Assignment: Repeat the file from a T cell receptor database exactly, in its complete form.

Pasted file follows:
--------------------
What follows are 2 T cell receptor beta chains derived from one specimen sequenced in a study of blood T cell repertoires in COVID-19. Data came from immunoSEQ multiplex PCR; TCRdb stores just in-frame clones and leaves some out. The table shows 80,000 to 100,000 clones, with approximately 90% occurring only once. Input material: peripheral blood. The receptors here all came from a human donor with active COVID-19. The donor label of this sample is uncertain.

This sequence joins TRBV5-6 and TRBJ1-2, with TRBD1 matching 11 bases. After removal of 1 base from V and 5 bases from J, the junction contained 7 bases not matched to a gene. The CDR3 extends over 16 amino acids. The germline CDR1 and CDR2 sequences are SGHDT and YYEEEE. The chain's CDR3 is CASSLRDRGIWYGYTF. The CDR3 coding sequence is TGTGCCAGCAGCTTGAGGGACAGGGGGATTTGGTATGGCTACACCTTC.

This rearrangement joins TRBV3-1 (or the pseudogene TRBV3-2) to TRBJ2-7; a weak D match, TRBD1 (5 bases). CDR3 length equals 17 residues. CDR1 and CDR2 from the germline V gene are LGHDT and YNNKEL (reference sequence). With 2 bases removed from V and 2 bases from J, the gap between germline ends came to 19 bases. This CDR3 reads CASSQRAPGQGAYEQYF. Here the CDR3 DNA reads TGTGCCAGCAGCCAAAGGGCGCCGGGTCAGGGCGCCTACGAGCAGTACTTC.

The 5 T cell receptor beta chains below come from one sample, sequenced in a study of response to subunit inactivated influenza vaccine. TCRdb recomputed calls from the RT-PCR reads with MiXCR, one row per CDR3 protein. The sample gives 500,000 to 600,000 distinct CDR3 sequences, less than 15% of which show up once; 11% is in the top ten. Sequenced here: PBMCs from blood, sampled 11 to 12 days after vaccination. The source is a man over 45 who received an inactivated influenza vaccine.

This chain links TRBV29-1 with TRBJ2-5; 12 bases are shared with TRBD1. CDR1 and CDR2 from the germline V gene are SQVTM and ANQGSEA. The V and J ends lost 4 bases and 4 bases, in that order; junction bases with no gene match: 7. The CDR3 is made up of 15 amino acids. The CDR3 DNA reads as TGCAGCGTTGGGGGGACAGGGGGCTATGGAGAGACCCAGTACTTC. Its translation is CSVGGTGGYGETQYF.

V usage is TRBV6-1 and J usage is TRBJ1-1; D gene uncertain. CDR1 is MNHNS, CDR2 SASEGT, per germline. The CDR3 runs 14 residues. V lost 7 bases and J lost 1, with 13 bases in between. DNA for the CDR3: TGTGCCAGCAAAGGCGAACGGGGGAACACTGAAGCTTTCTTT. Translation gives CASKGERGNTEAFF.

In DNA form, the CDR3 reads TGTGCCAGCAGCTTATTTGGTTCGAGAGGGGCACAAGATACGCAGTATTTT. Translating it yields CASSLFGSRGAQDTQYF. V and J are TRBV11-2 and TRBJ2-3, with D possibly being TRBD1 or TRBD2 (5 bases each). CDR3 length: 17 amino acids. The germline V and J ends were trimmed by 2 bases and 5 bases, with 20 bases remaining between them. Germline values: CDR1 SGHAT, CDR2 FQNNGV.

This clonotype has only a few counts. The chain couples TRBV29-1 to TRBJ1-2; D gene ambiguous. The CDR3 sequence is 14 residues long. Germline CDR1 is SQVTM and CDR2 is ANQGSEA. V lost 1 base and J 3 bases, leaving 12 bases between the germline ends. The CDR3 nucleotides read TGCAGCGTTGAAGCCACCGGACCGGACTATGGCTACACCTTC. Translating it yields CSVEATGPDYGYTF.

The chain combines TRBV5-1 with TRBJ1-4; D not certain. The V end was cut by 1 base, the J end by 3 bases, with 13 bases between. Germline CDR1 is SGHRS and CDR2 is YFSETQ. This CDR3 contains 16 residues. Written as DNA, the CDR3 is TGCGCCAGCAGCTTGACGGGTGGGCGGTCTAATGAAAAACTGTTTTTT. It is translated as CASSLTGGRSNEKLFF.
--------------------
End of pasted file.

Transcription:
What follows are 2 T cell receptor beta chains derived from one specimen sequenced in a study of blood T cell repertoires in COVID-19. Data came from immunoSEQ multiplex PCR; TCRdb stores just in-frame clones and leaves some out. The table shows 80,000 to 100,000 clones, with approximately 90% occurring only once. Input material: peripheral blood. The receptors here all came from a human donor with active COVID-19. The donor label of this sample is uncertain.

This sequence joins TRBV5-6 and TRBJ1-2, with TRBD1 matching 11 bases. After removal of 1 base from V and 5 bases from J, the junction contained 7 bases not matched to a gene. The CDR3 extends over 16 amino acids. The germline CDR1 and CDR2 sequences are SGHDT and YYEEEE. The chain's CDR3 is CASSLRDRGIWYGYTF. The CDR3 coding sequence is TGTGCCAGCAGCTTGAGGGACAGGGGGATTTGGTATGGCTACACCTTC.

This rearrangement joins TRBV3-1 (or the pseudogene TRBV3-2) to TRBJ2-7; a weak D match, TRBD1 (5 bases). CDR3 length equals 17 residues. CDR1 and CDR2 from the germline V gene are LGHDT and YNNKEL (reference sequence). With 2 bases removed from V and 2 bases from J, the gap between germline ends came to 19 bases. This CDR3 reads CASSQRAPGQGAYEQYF. Here the CDR3 DNA reads TGTGCCAGCAGCCAAAGGGCGCCGGGTCAGGGCGCCTACGAGCAGTACTTC.

The 5 T cell receptor beta chains below come from one sample, sequenced in a study of response to subunit inactivated influenza vaccine. TCRdb recomputed calls from the RT-PCR reads with MiXCR, one row per CDR3 protein. The sample gives 500,000 to 600,000 distinct CDR3 sequences, less than 15% of which show up once; 11% is in the top ten. Sequenced here: PBMCs from blood, sampled 11 to 12 days after vaccination. The source is a man over 45 who received an inactivated influenza vaccine.

This chain links TRBV29-1 with TRBJ2-5; 12 bases are shared with TRBD1. CDR1 and CDR2 from the germline V gene are SQVTM and ANQGSEA. The V and J ends lost 4 bases and 4 bases, in that order; junction bases with no gene match: 7. The CDR3 is made up of 15 amino acids. The CDR3 DNA reads as TGCAGCGTTGGGGGGACAGGGGGCTATGGAGAGACCCAGTACTTC. Its translation is CSVGGTGGYGETQYF.

V usage is TRBV6-1 and J usage is TRBJ1-1; D gene uncertain. CDR1 is MNHNS, CDR2 SASEGT, per germline. The CDR3 runs 14 residues. V lost 7 bases and J lost 1, with 13 bases in between. DNA for the CDR3: TGTGCCAGCAAAGGCGAACGGGGGAACACTGAAGCTTTCTTT. Translation gives CASKGERGNTEAFF.

In DNA form, the CDR3 reads TGTGCCAGCAGCTTATTTGGTTCGAGAGGGGCACAAGATACGCAGTATTTT. Translating it yields CASSLFGSRGAQDTQYF. V and J are TRBV11-2 and TRBJ2-3, with D possibly being TRBD1 or TRBD2 (5 bases each). CDR3 length: 17 amino acids. The germline V and J ends were trimmed by 2 bases and 5 bases, with 20 bases remaining between them. Germline values: CDR1 SGHAT, CDR2 FQNNGV.

This clonotype has only a few counts. The chain couples TRBV29-1 to TRBJ1-2; D gene ambiguous. The CDR3 sequence is 14 residues long. Germline CDR1 is SQVTM and CDR2 is ANQGSEA. V lost 1 base and J 3 bases, leaving 12 bases between the germline ends. The CDR3 nucleotides read TGCAGCGTTGAAGCCACCGGACCGGACTATGGCTACACCTTC. Translating it yields CSVEATGPDYGYTF.

The chain combines TRBV5-1 with TRBJ1-4; D not certain. The V end was cut by 1 base, the J end by 3 bases, with 13 bases between. Germline CDR1 is SGHRS and CDR2 is YFSETQ. This CDR3 contains 16 residues. Written as DNA, the CDR3 is TGCGCCAGCAGCTTGACGGGTGGGCGGTCTAATGAAAAACTGTTTTTT. It is translated as CASSLTGGRSNEKLFF.